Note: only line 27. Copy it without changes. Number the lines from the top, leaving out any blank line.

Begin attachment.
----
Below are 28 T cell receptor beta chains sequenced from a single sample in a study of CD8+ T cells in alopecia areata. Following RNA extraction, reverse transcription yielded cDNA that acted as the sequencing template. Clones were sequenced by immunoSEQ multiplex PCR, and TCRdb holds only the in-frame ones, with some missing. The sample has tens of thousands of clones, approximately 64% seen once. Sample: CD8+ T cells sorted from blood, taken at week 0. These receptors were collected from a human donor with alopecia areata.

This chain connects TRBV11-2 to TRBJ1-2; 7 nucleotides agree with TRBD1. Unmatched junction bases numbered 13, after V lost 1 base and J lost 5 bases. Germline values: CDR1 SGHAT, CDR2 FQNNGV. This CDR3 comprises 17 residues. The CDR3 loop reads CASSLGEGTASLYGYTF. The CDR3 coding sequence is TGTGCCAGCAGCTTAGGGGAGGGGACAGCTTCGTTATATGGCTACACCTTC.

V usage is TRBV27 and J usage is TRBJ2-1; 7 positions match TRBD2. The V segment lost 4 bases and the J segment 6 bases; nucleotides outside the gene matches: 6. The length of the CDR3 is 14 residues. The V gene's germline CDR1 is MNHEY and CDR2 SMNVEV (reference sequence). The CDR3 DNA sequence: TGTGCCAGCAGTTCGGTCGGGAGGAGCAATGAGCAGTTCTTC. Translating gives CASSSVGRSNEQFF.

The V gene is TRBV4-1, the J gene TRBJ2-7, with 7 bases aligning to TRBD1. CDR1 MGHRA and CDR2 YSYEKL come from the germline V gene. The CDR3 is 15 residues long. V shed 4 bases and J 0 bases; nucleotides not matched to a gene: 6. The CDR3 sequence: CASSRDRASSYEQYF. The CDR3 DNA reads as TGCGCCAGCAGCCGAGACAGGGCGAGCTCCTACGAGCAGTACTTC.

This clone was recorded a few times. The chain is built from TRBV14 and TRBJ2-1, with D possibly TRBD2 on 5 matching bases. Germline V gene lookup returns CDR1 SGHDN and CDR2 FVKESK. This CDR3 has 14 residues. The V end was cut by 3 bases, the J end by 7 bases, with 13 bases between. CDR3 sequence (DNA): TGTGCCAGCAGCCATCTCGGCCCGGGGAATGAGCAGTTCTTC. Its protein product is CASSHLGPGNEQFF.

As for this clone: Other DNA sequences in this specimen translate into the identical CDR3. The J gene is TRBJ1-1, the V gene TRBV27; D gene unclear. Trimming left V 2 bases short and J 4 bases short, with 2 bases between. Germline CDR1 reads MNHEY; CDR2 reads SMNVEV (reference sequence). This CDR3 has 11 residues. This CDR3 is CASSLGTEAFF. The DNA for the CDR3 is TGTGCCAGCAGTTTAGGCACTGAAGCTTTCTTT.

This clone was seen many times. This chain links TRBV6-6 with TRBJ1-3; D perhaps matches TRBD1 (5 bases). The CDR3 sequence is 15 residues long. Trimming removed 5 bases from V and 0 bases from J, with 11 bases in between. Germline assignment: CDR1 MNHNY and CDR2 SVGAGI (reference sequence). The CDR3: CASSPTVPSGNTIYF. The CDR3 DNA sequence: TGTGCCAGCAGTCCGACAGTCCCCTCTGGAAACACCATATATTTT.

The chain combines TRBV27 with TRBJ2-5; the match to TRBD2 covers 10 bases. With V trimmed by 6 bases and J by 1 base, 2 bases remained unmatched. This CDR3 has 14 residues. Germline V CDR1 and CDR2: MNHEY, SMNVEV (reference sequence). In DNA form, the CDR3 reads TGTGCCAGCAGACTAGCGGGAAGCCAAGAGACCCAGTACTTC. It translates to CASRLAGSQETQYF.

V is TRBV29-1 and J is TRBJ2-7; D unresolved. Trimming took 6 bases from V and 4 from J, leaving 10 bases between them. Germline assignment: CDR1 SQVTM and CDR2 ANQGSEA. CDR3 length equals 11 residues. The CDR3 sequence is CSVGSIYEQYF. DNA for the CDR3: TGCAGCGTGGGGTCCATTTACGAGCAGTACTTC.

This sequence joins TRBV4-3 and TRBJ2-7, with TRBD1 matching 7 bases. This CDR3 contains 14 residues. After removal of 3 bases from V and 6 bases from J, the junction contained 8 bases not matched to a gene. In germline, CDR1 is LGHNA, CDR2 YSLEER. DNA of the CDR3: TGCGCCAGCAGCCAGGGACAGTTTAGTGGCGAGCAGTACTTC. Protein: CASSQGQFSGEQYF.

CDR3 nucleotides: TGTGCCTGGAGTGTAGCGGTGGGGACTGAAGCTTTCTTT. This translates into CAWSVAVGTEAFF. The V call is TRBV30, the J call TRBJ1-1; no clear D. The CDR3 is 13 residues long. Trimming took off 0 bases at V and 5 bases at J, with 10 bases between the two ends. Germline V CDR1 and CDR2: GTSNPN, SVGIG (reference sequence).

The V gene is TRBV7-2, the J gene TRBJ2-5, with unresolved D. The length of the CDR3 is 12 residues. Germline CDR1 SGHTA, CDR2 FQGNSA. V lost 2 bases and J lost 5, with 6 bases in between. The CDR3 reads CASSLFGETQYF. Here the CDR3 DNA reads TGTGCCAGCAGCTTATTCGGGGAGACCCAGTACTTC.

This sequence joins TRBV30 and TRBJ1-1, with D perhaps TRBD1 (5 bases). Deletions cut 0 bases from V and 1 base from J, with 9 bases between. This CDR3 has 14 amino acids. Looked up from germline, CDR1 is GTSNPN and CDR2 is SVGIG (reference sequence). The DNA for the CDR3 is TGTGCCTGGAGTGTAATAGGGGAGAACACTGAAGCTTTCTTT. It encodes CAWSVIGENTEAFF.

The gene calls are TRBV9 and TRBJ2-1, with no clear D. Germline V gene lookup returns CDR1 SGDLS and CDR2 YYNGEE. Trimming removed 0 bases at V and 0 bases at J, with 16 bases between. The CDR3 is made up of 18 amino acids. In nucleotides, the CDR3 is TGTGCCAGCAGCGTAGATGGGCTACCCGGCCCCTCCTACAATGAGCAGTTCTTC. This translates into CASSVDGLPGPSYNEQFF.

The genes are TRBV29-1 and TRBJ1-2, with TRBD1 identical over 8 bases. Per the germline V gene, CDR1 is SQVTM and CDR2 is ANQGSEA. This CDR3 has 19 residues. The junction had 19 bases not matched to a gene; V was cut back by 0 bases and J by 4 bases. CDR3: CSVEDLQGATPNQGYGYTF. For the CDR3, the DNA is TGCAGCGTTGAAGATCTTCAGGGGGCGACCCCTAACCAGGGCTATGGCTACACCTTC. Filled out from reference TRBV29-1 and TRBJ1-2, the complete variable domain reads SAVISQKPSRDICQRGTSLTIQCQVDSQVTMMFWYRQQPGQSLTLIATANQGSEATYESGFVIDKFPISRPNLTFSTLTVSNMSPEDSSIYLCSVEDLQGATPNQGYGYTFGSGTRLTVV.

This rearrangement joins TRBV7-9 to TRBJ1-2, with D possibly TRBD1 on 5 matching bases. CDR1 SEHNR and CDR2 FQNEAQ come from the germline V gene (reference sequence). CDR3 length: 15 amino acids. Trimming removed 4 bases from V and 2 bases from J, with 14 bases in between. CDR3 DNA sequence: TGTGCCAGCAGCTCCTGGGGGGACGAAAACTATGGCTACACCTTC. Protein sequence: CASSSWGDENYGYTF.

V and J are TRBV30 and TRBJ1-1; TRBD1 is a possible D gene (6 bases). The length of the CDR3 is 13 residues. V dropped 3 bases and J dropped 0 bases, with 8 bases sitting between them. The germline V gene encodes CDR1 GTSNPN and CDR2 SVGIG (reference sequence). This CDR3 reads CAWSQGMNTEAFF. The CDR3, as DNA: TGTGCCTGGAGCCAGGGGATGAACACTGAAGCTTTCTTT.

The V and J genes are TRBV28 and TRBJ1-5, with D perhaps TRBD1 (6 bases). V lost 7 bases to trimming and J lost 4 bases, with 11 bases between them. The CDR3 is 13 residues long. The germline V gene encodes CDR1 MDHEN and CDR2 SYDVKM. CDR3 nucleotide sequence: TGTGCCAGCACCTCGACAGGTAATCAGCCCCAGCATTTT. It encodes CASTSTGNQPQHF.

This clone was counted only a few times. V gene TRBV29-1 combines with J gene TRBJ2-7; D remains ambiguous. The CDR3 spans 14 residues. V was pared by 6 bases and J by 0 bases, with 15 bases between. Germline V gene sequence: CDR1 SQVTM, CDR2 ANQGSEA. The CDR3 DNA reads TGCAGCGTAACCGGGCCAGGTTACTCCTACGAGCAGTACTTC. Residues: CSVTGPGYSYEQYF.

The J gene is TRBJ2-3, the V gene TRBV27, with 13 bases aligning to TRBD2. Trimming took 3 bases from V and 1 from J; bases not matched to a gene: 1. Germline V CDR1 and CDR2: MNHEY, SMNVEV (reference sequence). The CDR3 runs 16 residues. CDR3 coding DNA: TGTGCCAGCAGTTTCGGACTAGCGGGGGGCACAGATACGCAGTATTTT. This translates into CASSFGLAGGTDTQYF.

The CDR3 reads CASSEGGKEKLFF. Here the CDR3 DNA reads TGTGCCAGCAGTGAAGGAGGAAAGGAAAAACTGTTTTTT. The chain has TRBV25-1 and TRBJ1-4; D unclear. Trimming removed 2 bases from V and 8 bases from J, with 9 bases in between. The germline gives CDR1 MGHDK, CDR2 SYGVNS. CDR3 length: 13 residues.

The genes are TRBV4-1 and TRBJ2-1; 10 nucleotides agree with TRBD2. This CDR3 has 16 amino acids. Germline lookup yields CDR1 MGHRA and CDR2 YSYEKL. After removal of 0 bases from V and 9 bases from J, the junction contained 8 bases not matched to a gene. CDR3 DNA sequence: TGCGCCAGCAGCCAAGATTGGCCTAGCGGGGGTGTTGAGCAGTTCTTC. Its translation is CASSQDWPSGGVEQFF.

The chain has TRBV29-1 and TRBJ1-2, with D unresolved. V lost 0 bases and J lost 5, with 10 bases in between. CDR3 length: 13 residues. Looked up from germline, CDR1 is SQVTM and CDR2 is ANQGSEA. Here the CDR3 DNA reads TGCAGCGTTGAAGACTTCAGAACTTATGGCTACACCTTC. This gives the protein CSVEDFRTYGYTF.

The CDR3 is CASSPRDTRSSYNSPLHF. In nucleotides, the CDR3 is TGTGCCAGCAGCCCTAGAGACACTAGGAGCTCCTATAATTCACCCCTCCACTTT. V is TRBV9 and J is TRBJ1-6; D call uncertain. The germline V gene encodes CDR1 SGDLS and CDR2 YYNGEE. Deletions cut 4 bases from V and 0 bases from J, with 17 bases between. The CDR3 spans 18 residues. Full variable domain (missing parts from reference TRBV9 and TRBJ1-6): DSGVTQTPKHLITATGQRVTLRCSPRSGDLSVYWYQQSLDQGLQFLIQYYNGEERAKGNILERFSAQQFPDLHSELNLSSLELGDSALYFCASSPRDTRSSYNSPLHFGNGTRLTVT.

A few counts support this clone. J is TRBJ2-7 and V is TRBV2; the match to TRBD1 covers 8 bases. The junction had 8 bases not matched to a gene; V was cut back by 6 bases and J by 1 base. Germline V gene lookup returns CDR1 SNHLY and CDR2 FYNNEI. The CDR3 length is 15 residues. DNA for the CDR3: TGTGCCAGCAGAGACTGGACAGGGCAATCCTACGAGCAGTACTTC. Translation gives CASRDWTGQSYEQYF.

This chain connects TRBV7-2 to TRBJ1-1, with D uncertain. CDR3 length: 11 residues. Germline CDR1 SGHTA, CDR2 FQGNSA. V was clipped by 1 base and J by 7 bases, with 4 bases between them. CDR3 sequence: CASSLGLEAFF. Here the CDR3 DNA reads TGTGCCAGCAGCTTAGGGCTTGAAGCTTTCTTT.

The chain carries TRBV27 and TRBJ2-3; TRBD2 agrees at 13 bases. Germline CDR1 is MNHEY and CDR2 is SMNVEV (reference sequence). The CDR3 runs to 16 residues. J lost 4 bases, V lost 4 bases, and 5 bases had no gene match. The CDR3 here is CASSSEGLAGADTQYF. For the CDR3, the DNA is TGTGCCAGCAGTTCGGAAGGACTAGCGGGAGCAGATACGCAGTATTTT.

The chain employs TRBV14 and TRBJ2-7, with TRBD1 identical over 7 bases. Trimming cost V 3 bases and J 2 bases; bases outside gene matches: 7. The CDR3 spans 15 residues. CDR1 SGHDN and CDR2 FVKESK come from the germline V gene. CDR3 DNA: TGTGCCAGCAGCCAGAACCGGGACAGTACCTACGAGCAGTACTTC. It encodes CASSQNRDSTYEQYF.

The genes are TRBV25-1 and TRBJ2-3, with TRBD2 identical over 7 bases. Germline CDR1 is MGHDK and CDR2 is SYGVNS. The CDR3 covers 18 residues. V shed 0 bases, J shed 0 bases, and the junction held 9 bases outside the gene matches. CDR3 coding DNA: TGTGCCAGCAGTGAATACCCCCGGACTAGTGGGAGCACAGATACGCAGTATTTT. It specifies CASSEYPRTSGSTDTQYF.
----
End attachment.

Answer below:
The chain carries TRBV27 and TRBJ2-3; TRBD2 agrees at 13 bases. Germline CDR1 is MNHEY and CDR2 is SMNVEV (reference sequence). The CDR3 runs to 16 residues. J lost 4 bases, V lost 4 bases, and 5 bases had no gene match. The CDR3 here is CASSSEGLAGADTQYF. For the CDR3, the DNA is TGTGCCAGCAGTTCGGAAGGACTAGCGGGAGCAGATACGCAGTATTTT.